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Lethbridge Herald Newspaper Archives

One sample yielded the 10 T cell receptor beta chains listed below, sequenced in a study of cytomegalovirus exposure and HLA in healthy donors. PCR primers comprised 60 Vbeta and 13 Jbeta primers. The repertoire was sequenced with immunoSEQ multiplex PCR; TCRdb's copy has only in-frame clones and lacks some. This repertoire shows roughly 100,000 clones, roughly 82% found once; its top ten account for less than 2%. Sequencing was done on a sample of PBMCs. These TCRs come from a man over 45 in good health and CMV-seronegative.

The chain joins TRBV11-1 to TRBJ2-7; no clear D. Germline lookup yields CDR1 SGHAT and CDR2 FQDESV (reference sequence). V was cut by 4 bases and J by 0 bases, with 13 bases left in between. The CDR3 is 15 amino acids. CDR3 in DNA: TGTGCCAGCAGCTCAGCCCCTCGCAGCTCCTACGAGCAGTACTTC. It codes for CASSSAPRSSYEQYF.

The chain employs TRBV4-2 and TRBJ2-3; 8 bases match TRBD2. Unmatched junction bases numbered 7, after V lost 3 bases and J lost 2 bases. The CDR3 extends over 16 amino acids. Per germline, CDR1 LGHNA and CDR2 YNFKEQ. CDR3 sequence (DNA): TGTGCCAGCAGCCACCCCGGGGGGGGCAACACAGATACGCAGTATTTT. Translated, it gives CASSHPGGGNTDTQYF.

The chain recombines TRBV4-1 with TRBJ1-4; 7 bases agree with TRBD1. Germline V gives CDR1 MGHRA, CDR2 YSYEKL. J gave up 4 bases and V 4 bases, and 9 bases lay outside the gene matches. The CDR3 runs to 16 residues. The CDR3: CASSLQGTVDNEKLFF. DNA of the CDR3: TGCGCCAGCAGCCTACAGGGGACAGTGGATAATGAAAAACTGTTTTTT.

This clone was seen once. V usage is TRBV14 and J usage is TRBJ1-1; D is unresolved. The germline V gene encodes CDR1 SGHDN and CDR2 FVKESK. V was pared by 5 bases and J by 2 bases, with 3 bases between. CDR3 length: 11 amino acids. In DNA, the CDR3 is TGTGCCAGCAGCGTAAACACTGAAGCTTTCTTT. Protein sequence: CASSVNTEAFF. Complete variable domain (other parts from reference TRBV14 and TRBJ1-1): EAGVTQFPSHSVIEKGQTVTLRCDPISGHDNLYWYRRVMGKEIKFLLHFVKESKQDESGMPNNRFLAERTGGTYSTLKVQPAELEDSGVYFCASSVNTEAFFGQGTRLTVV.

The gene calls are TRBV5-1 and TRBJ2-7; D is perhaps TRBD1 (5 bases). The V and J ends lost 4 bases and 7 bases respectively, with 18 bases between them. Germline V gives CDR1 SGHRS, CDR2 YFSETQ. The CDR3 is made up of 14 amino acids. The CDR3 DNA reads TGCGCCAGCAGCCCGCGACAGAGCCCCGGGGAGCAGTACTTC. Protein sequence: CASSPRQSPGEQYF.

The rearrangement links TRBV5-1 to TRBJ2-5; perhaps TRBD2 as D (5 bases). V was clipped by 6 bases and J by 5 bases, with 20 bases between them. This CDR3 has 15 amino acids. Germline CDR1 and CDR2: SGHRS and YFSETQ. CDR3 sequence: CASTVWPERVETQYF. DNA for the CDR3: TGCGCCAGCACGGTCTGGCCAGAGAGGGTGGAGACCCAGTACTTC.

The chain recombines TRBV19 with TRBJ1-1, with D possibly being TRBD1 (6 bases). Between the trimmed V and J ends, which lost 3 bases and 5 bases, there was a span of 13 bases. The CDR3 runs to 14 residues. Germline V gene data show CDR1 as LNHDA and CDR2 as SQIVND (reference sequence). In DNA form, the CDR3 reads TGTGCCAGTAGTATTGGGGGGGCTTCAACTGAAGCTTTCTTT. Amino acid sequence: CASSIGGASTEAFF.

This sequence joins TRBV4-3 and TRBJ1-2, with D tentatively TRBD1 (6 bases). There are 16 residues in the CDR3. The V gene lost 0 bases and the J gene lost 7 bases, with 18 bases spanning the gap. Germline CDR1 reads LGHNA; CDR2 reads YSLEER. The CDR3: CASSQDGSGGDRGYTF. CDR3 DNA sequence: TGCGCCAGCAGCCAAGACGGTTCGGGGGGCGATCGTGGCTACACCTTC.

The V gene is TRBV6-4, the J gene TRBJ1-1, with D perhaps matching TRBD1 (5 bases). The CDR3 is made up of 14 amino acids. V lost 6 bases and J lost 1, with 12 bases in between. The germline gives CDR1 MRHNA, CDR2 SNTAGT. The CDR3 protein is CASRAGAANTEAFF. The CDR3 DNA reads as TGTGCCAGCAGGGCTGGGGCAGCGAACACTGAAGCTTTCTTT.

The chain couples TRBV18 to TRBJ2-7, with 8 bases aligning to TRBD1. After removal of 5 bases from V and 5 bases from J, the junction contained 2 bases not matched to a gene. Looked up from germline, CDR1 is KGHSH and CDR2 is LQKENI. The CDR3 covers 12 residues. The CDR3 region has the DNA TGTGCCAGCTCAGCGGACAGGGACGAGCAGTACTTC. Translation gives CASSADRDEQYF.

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Lethbridge Herald, The (Newspaper) - February 26, 1975, Lethbridge, Alberta 16 THE LETHBRIDGE HERALD Wednesday, February 26, 1975 If machines replace court reporter, 'they'll replace lawyer too' By KEN ROBERTS Herald Staff Writer If man has the technology to go to the moon he has the know how to replace court reporters with machines, says the president of the Court Reporters Association of Alberta. If it ever goes that far, machines will probably replace lawyers also, Les Pearce said in a telephone interview from Edmonton. However, he doesn't think court reporters will ever be replaced by machines. The director of the electronic recording system, to be operational in Calgary provincial court in a. few months, agrees. The Calgary recording system is not. intended to replace but assist repqrters, Harold Kline said in a telephone interview from Calgary. As long as court reporters are available there will be work for them. The electronic system emerged because there was a shortage of reporters. The new system will record the less serious cases where no transcripts are expected to be required. Sometimes court reporters have to spend all afternoon at a case where no transcripts are needed. This will now be handled by the electronic system and will free reporters to cover the more serious cases where transcripts are required. The electronic tap- ing system in Calgary is a pilot project. If it's successful, it could be HAMMOND ORGANS HEINTZMAN PIANOS Exclusive Dealers Credit Plan Available THE PIANO CENTRE 313.7th Street So. Phone 328-2563 Open Thurs. til 9 p.m. introduced in other parts of the province. However, both Mr. Kline and Mr. Pearce agree it would only be economical in larger centres such as Edmonton and Calgary. The system would be un- economical for a centre the size of Lethbridge, they say. The Calgary system con- sists of eight two track tape recorders with hour tapes connected to four or five microphones in each of the eight courtrooms in the new Calgary provincial courthouse. Digital clock A ninth two track unit acts as a backup recorder in the event one of the others fails. In addition to the individual recorders, a 20 channel master recording machine with a 17 hour tape will log all the proceedings in the eight courtrooms simultaneously. This master unit is augmented by a second 20 channel recorder which serves as an additional back up master .machine. Two persons in the control will monitor the proceedings in each courtroom and main- tain a two way communica- tion system with the courtrooms. secretary, known as a recorder, will sit in each courtroom in the spot now oc- Pro ita UTEX FL jJLATWHITE 1 Square Bedroom Light Fixture only with the purchase of a Light Fixture at the regular price of 2 PROven Light Bulbs only U with the purchase of 4 Bulbs Turin's Pro Hardwire Taber Hoyt's Hirdwiri 806-608 3rd Ave. South Lethbridge 327-5767 Mirtan's Pro Hardware Coaldale Hoyt'iPioHiidwai'i Westminster Shopping Plaza Phone 328-4441 Spencer's Pro Hardware Cardslon StoM's Hardware Raymond Siagalaar s Pro Hardware Blairmore cupied by the court reporter and log the proceedings with the aid of a digital clock. She will indicate on the log who is talking at all limes whether it be the judge, prosecutor, defence counsel, witness or defendent and will maintain contact with the control room. When the judge, or a lawyer, requests part of the proceedings be played back, the recorder will transmit this request to the control room and the playback will be relayed through hidden loudspeakers in the courtroom. The length of the delay will depend on how far back the tape has to run. For transcription purposes, a voice clock on each tape will indicate the time at which the different people in the courtroom were talking. With the recorder's log to supple- ment the tape, it should then be possible to know who was speaking at any given time during the court proceedings. Transcripts With court reporters there are three steps in preparing a transcript, a bound document containing what is recorded by a court reporter. A reporter takes down' what is said, reads it into a dic- taphone and a typist types the transcript from the dic- taphone. With the electronic system the middle step is eliminated, Mr. Kline says. The recorder will type a transcript right from the tape. Even though a typist can turn out 60 pages of a transcript a day, compared with maybe 30 pages for a recorder, when it's taken into consideration the middle dic- tating step has been eliminated both systems are about the same as far as speed is concerned, Mr. Kline predicts. Mr. Pearce doesn't agree. A good day in court can result in up to 150 pages of transcript. ..A good typist.can turn out about 80 pages a day and a recorder couldn't come close to that, he suggests. Daily copy Recorders would never be able to handle what is called "daily copy" in the court recording profession, Mr. Pearce says. Mr. Pearce, a .court reporter for 20 years, and two other reporters are taking testimony at a hospital inquiry in Stoney Plain, about 15 miles west of Edmonton. Mr. Pearce records the hearing for a few hours and then leaves the courtroom and another court reporter enters. Mr. Pearce then transcribes what he has been recording and it is typed up. With the other reporters do- ing the same, participants in the inquiry can receive what has been said that day in transcript form by about p.m. the same day. Mr. Kline, a court reporter for 14 years, doesn't know if an electronic system can han- dle a daily copy situation but says it's.possible. A portion of a hearing could be taped on one tape and then this tape would be taken from the machine and transcribed while another tape would con- tinue recording the hearing. Mr. Pearce says in the in- stance of a perjury charge there is no way a machine could testify: "Yes, this is the evidence I as a court reporter could. He's not opposed to court recorders. "Personally, I can't be opposed to court recorders unless more court reporters are made available to cover he says. Recorders would free reporters to cover more serious trials where transcripts' are required. Some people in the profes- sion are opposed to more peo- ple coming into the profession whether they be recorders or new. reporters because it means less money in fees for transcripts, he adds. "This is wrong. We need new people in the profession or it will die. This is why the association instituted the court reporters course in Ed- Mr. Pearce says. Mr. Kline says the electronic system will probably result in more money in fees for reporters as they won't have to cover as many trials where they receive no fees. Salary, fees He says recorders will receive lesser salaries than reporters and will receive no fees. It was, decided recorders would receive no money for fees because they don't possess the shorthand skill of reporters. Most court reporters can take down evidence at a minimum of 180 words per minute. Recorders are to receive a salary that ranges between and per month, ac- cording to a Calgary Herald story. Reporters make a basic salary of between and 000 per month. Reporters can also make between and a year in fees, one court reporter told The Herald. As far as the economics of the two systems, Mr. Kline says for eight courtrooms eight court reporters would be needed and they would require eight typists. Woman hired This compares with 12 recorders and two men in a control room for eight courtrooms with the electronic system. The two systems will re- quire about the same number of people, Mr. Kline says. However, this does not take into account the extra expen- diture for the recording equip- ment with the electronic system. Mr. Kline and Mr. Pearce are in agreement that after a certain amount of time in a courtroom a recorder could interpret and understand legal jargon as well as reporters. Mr. Kline is training six girls to work as recorders. The Calgary system was scheduled to be operational in January but a delay in the in- 'stallation of the equipment has prevented that. The equipment is now scheduled'to be completely in1 stalled by March 12 and as soon as the girls get some practical experience with the equipment, which should take about one or two months, the system will be ready to go. Mr. Kline says they have hired only women but if a man is interested in the job and has the qualifications he would be hired. Mr. Kline says electronic systems are being used in courts in Quebec and Nova Scotia. In Halifax they are be- ing used in all three levels of court. Provincial Judge L. W. Hudson says recording devices are only permitted at the provincial court level in Alberta. Mr. Kline says the electronic system, may be plagued with Ihe staff shor- tage problem like the court reporting profession. It may have problems getting people qualified to be recorders. A recorder 'also has to be a person with special skills. URANIUM FOR BRITAIN LONDON (CP) Britain is lo obtain a "relatively modest" quantity of enriched uranium from the Soviet Union for its power stations, with delivery planned for the early and mid 1980's, Agence France-Presse reports. The Central Electricity .Generating Board i's contracting with the Soviets for uranium enrichment "as back up supply in case there are problems with the new British enrichment The Guardian newspaper says. Here's where GREAT MENUS BEGIN Sunkisl Nivsl Oranges 88's Canada No. 1 Carrots 3 Ibs., each 49C Aylmer Fancy Halves or Sliced 14 fl. oz. tins PEACHES SWEETLETS PEAS BEANS with PORK COFFEE MATE LUNCHEON MEAT Green Giant 14 fl. oz. tins Top Valu Carnation 16oz. netwt. Holiday 12oz. netwt. 2575' 3i99< J29 ORANGE CRYSTALS Rise 'n Shine. 4 oz. net wt. 79C CORN Clark's Whole Kernel. 12 fl. oz. TOMATO JUICE Aylmer. 48 II. oz. tins TOWELS Scott. Assorted colors. 2 roll pack KU ass. INSTANT CHOCOLATE SEX 1" PlPlfl PQ Bick's Sweet Mixed or Yum Yum Water riVllLLv 15fl.oz.jar BABY DILLS MARMALADE RICE KRISPIES SHREDDED WHEAT JELLY POWDER BEEF IT UP MIR LIQUID Ifllll LNfUllf LISTERINE 55' 2- 24 fl.oz. bottles T-Bone Steak Steak Sirloin Steak sr- 59 1 69 I69 I Rump Roast sr-" I45 Boston Butt ;sr< I09 BONELESS Crowd Beef Canada Grade A 7 R 0 Luncheon Meats 4 Varieties Wieners Burns Pride of Canada. Regular 7QC or all Beef, Ib....... 19 Campfire 1lb. netwt COIL GARLIC SAUSAGE 89 D t Margarine 1 1b. net wt. CANADIAN CHEESE Single Slices. 16 oz. net wt. 1 High Liner Cod. 16 oz. net wt. DOUGH White or Brown. 5's JUICE Orange. 6 II. oz. tins 4i'1 Prices effective February 26 to March 64213th Street North Quality Cut Requirerner 1RYOUR .qu.rem.nt. FHEt City DtHvwy on Llrgt Oldtri HOUBS: Monday, and i lo I p.m. Thuridiy ind Fridiy t le 9 p.m. reierve Ihe riflhl lo limit quantities. foods t ;